The Rocks, The Sea and the Sun in Sisiman

Energized by my venture into Albay, I was pumped into looking for my next destination.  After scouring the net, this beach in Sisiman, Bataan kept calling to me.  And as we say here in the Philippines, I’m very agreeable so I packed my bag and spent a weekend there.

Sisiman’s beach is rocky and  even has hardened lava in some sections. Although sandwiched by two factories, the beachfront itself is a beauty and the local community surrounding it is charming in its own way.  Fishing and making dried fish appear to be the main livelihood.  Videoke is very much alive as early as 7 am too! Hahaha 😀

Until now, pitching tents there is free, and the local community also rent cottages for a minimal fee.  Toilet and bathroom are communal, and they charge per pail.

The best time to go here is either by sunrise or sunset; it looks like it gets pretty crowded later on in the day.  In fact, groups of people started arriving by 7:30 am.  Not by the busload, but it’s getting challenging to take decent landscape photos.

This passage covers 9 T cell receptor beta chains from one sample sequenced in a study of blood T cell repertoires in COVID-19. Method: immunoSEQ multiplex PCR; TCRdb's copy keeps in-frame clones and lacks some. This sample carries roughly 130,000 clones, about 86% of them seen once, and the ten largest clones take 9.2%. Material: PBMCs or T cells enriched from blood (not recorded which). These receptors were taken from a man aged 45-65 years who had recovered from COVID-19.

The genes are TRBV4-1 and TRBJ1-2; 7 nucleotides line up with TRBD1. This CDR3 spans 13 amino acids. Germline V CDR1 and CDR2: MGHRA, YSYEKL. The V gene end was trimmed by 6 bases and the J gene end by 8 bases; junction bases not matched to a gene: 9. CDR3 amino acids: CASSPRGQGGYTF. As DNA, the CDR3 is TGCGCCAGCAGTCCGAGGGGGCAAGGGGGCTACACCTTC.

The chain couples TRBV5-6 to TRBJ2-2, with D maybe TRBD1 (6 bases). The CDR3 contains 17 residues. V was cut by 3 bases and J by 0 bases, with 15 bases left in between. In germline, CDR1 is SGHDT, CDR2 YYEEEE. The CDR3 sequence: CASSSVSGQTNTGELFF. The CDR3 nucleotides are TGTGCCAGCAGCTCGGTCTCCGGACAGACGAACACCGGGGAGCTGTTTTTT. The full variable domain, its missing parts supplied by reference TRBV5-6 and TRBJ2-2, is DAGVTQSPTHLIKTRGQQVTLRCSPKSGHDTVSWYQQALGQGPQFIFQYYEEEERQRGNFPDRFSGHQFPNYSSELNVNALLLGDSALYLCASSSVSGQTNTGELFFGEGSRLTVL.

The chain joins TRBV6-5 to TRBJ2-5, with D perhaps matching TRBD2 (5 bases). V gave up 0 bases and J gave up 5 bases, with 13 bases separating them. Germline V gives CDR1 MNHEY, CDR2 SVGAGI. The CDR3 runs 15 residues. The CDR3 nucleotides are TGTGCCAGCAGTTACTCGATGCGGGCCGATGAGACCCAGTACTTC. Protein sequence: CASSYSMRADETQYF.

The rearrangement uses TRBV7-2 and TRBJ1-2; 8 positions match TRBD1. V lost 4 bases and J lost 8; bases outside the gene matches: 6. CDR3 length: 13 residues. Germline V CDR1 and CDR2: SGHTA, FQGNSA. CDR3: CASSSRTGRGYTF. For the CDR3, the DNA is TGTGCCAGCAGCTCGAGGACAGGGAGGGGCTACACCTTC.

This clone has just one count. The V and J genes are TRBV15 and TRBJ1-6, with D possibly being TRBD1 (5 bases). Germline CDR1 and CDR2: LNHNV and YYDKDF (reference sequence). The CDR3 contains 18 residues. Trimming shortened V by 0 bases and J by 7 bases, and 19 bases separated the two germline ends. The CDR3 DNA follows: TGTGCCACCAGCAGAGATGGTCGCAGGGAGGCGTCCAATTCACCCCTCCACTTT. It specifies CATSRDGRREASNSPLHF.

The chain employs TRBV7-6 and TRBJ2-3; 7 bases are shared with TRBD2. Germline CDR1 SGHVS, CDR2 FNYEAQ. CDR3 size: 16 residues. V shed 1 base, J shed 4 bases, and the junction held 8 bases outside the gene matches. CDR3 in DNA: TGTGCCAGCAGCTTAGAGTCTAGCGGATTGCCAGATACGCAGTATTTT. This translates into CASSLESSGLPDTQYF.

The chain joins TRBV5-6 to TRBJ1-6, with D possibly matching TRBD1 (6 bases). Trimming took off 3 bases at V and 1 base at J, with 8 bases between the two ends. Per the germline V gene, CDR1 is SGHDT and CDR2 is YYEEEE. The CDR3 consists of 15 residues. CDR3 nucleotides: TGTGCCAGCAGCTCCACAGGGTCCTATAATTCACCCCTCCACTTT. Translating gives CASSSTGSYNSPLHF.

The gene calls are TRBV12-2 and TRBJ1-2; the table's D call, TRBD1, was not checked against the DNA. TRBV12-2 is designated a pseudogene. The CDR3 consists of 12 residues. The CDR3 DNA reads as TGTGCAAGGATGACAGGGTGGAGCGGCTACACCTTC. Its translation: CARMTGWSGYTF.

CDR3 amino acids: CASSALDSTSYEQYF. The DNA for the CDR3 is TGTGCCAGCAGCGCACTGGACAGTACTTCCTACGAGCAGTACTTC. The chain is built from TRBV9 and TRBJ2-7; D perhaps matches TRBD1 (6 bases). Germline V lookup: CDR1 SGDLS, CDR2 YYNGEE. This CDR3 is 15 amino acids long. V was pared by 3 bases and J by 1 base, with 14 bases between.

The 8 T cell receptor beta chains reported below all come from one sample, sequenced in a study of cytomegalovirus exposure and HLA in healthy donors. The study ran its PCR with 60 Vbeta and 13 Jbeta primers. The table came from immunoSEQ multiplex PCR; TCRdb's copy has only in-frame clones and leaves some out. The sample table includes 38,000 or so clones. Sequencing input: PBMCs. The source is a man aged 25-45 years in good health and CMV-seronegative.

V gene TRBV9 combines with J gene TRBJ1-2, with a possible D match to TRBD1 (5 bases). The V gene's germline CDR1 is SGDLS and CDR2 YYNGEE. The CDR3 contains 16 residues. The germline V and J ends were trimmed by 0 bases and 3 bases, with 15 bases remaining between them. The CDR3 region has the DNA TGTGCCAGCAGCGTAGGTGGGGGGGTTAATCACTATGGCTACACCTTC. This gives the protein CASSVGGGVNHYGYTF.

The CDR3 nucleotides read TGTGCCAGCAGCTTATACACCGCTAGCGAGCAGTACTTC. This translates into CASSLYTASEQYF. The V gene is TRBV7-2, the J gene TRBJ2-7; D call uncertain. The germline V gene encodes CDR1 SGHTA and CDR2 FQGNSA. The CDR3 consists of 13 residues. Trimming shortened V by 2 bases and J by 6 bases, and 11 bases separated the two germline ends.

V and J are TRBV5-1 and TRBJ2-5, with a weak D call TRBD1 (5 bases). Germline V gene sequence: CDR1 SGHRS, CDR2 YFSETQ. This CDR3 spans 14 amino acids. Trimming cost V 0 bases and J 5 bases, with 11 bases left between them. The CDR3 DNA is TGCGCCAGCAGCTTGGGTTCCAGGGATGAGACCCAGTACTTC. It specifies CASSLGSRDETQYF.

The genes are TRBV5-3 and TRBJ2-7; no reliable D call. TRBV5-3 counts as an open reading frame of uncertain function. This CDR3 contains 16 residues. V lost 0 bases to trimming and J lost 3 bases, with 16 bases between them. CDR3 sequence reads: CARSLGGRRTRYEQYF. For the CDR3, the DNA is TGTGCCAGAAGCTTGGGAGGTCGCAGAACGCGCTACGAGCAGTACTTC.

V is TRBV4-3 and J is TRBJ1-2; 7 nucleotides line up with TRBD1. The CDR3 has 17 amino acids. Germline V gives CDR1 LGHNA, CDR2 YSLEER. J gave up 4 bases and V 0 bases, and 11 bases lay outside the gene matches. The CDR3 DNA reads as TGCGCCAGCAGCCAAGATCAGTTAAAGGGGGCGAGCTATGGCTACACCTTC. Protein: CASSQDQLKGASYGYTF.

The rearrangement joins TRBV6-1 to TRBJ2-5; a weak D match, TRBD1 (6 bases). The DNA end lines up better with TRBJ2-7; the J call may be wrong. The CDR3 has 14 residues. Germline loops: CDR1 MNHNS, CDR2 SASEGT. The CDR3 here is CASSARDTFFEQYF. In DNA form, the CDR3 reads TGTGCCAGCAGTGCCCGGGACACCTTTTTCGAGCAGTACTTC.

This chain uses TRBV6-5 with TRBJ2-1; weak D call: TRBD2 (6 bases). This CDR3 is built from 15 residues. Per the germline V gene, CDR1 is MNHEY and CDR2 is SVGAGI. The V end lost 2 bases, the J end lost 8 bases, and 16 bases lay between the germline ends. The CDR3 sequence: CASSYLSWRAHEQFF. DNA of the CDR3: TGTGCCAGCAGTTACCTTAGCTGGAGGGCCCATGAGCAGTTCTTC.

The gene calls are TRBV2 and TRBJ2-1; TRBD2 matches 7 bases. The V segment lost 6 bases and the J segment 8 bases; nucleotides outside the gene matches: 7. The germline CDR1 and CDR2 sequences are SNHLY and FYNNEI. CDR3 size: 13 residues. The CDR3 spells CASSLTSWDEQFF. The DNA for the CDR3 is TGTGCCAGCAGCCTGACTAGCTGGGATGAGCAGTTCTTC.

How to get there?

  1. Take the bus going to Mariveles
  2. Alight at Baseco
  3. Take a tricycle–tell the driver to drop you off at Sisiman Beach.

Here’s the cost breakdown:

Cubao – Mariveles RT:  PhP560

Tricycle fare:  PhP13 (Special:  PhP50)

There’s no entrance fee to Sisiman beach


A Look Back: Punta Fuego

Named for its shape, Punta Fuego has a place in Philippine history because it is where one of the early battles of Spaniards took place.  Now, it’s home to an exclusive club. It’s one of those places that I’d never think of going to alone–one is for transport reasons, and the hassle that comes with possible fees and paperwork.

Which is why I’m glad our company got to book two days at Peninsula de Punta Fuego almost three years ago for our summit.  Great food, great scenery, and most important of all, great memories.

Nature Photography Challenge, Day 7

El Nido, Palawan

I think it’s only fitting to cap this challenge by featuring one of the most beautiful islands in the world. I’m amazed at how the local government is able to responsibly handle tourism in the islands.  In fact, they are proposing to close some islands this year to rehabilitate the corals, and they will be opening other sites.

I went here with my friends way back in 2012, and I only had my phone with me so the pictures aren’t as good.  I’d sure want to go back here though no matter what!